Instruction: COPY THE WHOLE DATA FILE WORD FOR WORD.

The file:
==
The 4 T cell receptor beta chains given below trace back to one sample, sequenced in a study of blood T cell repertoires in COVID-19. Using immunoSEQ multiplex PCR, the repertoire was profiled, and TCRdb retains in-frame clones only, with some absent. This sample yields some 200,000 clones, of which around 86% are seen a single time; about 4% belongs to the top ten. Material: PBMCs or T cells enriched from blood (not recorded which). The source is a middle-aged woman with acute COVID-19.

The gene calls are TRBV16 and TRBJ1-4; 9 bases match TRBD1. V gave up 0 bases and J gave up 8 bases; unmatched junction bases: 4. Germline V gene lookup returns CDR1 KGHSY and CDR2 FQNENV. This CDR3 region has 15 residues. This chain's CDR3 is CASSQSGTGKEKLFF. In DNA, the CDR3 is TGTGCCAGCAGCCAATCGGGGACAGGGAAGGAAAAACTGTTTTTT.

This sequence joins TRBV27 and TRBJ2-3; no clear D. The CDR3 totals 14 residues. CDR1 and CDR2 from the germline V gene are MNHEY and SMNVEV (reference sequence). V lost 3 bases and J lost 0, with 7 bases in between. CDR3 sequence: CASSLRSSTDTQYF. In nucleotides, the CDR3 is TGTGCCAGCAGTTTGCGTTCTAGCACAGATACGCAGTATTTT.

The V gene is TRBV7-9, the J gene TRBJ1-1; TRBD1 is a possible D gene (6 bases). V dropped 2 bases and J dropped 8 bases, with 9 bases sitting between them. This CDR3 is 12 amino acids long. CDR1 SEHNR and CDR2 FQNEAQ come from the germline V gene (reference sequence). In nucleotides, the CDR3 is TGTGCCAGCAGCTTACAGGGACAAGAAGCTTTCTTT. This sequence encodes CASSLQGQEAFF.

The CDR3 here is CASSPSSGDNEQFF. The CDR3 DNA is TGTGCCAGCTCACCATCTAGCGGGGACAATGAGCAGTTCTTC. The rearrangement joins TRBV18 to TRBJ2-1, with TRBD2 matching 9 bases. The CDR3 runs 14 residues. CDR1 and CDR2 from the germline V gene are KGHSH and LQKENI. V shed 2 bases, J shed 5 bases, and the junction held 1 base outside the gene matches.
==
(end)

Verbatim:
The 4 T cell receptor beta chains given below trace back to one sample, sequenced in a study of blood T cell repertoires in COVID-19. Using immunoSEQ multiplex PCR, the repertoire was profiled, and TCRdb retains in-frame clones only, with some absent. This sample yields some 200,000 clones, of which around 86% are seen a single time; about 4% belongs to the top ten. Material: PBMCs or T cells enriched from blood (not recorded which). The source is a middle-aged woman with acute COVID-19.

The gene calls are TRBV16 and TRBJ1-4; 9 bases match TRBD1. V gave up 0 bases and J gave up 8 bases; unmatched junction bases: 4. Germline V gene lookup returns CDR1 KGHSY and CDR2 FQNENV. This CDR3 region has 15 residues. This chain's CDR3 is CASSQSGTGKEKLFF. In DNA, the CDR3 is TGTGCCAGCAGCCAATCGGGGACAGGGAAGGAAAAACTGTTTTTT.

This sequence joins TRBV27 and TRBJ2-3; no clear D. The CDR3 totals 14 residues. CDR1 and CDR2 from the germline V gene are MNHEY and SMNVEV (reference sequence). V lost 3 bases and J lost 0, with 7 bases in between. CDR3 sequence: CASSLRSSTDTQYF. In nucleotides, the CDR3 is TGTGCCAGCAGTTTGCGTTCTAGCACAGATACGCAGTATTTT.

The V gene is TRBV7-9, the J gene TRBJ1-1; TRBD1 is a possible D gene (6 bases). V dropped 2 bases and J dropped 8 bases, with 9 bases sitting between them. This CDR3 is 12 amino acids long. CDR1 SEHNR and CDR2 FQNEAQ come from the germline V gene (reference sequence). In nucleotides, the CDR3 is TGTGCCAGCAGCTTACAGGGACAAGAAGCTTTCTTT. This sequence encodes CASSLQGQEAFF.

The CDR3 here is CASSPSSGDNEQFF. The CDR3 DNA is TGTGCCAGCTCACCATCTAGCGGGGACAATGAGCAGTTCTTC. The rearrangement joins TRBV18 to TRBJ2-1, with TRBD2 matching 9 bases. The CDR3 runs 14 residues. CDR1 and CDR2 from the germline V gene are KGHSH and LQKENI. V shed 2 bases, J shed 5 bases, and the junction held 1 base outside the gene matches.